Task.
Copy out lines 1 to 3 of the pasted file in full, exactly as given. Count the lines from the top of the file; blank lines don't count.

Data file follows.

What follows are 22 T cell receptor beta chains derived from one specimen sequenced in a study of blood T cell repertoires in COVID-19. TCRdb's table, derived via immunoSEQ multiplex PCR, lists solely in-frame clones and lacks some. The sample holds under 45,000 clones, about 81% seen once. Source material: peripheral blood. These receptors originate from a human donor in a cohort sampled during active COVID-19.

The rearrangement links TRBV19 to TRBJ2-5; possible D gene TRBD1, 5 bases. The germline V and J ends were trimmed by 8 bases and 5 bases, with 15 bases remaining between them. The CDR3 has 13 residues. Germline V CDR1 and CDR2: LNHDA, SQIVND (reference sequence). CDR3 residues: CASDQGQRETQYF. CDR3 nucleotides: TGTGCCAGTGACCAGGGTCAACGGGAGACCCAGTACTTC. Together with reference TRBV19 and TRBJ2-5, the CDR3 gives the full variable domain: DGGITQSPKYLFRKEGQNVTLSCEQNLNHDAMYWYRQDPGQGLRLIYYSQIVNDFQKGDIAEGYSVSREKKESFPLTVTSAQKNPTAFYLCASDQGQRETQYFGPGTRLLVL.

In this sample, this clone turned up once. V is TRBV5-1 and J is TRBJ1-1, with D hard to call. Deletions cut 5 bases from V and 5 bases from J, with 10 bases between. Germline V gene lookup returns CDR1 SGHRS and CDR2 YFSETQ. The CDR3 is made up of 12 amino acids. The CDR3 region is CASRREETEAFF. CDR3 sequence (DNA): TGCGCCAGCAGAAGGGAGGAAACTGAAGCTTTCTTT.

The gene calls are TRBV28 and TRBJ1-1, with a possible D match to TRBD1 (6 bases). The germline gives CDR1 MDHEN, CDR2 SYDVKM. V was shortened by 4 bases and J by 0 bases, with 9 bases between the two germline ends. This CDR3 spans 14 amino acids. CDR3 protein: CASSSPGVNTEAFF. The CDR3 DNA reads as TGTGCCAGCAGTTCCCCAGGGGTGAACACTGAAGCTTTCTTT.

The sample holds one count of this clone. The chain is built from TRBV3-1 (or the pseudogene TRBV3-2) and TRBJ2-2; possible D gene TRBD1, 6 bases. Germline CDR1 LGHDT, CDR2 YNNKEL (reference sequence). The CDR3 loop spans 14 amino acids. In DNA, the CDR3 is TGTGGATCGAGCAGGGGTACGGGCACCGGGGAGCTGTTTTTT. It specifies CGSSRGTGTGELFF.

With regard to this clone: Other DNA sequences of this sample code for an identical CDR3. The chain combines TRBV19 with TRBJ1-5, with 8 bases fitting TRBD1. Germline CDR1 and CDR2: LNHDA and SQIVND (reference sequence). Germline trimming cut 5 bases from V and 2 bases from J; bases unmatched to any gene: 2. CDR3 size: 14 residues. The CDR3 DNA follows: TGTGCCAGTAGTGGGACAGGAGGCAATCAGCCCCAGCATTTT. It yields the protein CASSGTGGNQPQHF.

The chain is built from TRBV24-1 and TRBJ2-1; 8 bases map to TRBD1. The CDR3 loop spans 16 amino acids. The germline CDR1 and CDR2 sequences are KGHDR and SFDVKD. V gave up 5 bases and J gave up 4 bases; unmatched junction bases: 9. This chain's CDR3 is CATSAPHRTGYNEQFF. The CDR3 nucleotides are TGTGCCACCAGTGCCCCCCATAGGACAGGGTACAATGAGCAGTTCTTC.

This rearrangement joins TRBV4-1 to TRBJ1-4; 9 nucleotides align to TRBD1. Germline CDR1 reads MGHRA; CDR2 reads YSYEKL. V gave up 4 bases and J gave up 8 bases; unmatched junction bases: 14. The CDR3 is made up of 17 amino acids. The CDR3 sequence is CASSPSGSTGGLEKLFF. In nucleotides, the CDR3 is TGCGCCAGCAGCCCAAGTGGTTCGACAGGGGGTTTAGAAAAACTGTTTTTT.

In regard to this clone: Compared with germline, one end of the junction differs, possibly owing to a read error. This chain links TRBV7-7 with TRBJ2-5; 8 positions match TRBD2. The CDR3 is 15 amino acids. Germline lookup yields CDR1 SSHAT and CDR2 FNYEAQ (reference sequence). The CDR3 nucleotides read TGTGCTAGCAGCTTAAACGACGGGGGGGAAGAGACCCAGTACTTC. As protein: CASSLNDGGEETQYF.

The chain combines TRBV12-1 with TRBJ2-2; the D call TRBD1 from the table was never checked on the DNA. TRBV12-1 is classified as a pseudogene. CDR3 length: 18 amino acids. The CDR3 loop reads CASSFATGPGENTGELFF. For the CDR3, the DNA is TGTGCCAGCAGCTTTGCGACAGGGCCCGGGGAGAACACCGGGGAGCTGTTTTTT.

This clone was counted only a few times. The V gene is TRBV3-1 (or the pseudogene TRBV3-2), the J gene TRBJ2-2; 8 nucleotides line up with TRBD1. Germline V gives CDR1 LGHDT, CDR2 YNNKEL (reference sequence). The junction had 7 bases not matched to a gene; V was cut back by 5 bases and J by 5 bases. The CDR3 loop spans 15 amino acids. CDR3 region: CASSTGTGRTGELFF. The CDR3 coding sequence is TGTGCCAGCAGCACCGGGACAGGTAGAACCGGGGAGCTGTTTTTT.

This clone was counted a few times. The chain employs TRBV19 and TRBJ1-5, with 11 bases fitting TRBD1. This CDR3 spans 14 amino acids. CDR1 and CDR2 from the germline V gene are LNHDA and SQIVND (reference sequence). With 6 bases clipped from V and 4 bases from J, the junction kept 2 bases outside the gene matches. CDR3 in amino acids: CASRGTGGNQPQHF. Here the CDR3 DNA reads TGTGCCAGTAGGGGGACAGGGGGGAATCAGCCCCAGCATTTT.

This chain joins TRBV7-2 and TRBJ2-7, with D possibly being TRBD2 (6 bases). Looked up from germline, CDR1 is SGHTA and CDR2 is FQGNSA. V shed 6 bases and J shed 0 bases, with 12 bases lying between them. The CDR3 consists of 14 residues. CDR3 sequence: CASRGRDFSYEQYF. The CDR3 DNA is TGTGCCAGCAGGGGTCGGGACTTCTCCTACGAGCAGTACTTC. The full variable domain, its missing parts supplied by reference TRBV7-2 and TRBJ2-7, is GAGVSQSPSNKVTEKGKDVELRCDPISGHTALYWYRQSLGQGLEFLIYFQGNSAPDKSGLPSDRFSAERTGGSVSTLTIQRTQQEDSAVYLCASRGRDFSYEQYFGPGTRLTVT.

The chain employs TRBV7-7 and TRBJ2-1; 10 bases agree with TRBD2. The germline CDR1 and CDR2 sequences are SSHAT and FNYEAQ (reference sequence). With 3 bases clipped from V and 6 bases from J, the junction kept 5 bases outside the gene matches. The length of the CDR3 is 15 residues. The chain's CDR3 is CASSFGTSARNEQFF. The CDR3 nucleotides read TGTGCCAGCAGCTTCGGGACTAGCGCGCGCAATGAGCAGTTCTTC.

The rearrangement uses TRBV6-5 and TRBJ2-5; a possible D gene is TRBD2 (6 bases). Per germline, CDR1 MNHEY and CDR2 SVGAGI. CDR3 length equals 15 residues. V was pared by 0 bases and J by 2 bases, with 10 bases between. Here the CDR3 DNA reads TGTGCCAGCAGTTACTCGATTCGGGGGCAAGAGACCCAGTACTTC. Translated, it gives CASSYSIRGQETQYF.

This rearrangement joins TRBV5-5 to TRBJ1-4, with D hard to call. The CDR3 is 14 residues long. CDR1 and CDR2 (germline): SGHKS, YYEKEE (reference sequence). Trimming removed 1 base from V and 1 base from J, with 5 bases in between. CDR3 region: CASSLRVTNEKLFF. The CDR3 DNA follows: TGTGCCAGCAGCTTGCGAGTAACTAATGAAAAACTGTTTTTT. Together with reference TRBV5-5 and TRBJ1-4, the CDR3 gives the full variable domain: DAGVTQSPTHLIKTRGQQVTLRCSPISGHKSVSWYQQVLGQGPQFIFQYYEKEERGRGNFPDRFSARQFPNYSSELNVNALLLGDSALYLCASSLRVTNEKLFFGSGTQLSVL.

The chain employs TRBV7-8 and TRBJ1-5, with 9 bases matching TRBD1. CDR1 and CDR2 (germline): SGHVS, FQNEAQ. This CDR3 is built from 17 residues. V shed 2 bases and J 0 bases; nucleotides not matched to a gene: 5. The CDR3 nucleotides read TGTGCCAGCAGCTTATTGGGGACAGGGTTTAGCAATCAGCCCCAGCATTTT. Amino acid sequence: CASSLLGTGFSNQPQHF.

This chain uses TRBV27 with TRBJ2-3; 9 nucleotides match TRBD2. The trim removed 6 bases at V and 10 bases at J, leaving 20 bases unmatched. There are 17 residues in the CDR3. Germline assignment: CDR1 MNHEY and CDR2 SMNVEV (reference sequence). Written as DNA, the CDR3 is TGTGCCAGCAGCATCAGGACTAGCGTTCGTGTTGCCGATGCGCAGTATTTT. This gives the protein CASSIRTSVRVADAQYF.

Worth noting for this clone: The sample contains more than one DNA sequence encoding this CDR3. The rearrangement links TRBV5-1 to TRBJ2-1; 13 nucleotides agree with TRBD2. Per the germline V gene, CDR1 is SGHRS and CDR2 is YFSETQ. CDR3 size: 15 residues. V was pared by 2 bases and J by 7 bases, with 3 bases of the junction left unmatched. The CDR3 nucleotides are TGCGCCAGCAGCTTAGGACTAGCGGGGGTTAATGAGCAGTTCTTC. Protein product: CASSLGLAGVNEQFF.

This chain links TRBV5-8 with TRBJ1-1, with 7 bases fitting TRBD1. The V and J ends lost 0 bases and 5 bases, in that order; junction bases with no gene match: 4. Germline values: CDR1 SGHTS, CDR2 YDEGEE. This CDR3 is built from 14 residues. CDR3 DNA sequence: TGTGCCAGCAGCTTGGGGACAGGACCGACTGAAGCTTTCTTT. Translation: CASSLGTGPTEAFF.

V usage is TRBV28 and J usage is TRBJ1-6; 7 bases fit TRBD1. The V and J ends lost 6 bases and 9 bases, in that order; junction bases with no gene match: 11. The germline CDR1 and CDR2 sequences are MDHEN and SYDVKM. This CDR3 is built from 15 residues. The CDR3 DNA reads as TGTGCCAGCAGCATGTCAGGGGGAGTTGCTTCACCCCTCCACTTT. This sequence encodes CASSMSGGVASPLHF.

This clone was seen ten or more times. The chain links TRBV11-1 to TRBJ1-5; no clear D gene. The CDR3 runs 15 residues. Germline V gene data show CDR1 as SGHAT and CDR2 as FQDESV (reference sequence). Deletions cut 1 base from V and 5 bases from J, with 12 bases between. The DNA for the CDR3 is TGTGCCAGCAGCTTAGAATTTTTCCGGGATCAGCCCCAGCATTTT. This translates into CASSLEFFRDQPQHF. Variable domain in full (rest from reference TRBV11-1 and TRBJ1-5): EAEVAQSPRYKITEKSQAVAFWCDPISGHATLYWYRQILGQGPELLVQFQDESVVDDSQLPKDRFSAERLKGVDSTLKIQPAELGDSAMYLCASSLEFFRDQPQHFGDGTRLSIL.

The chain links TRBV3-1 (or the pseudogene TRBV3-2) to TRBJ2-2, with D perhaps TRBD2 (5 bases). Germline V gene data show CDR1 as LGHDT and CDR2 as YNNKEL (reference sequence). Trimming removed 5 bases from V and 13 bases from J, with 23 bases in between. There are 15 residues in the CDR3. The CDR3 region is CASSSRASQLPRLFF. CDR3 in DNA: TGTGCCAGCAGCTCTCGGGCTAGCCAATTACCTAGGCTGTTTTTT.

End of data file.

What follows are 22 T cell receptor beta chains derived from one specimen sequenced in a study of blood T cell repertoires in COVID-19. TCRdb's table, derived via immunoSEQ multiplex PCR, lists solely in-frame clones and lacks some. The sample holds under 45,000 clones, about 81% seen once. Source material: peripheral blood. These receptors originate from a human donor in a cohort sampled during active COVID-19.

The rearrangement links TRBV19 to TRBJ2-5; possible D gene TRBD1, 5 bases. The germline V and J ends were trimmed by 8 bases and 5 bases, with 15 bases remaining between them. The CDR3 has 13 residues. Germline V CDR1 and CDR2: LNHDA, SQIVND (reference sequence). CDR3 residues: CASDQGQRETQYF. CDR3 nucleotides: TGTGCCAGTGACCAGGGTCAACGGGAGACCCAGTACTTC. Together with reference TRBV19 and TRBJ2-5, the CDR3 gives the full variable domain: DGGITQSPKYLFRKEGQNVTLSCEQNLNHDAMYWYRQDPGQGLRLIYYSQIVNDFQKGDIAEGYSVSREKKESFPLTVTSAQKNPTAFYLCASDQGQRETQYFGPGTRLLVL.

In this sample, this clone turned up once. V is TRBV5-1 and J is TRBJ1-1, with D hard to call. Deletions cut 5 bases from V and 5 bases from J, with 10 bases between. Germline V gene lookup returns CDR1 SGHRS and CDR2 YFSETQ. The CDR3 is made up of 12 amino acids. The CDR3 region is CASRREETEAFF. CDR3 sequence (DNA): TGCGCCAGCAGAAGGGAGGAAACTGAAGCTTTCTTT.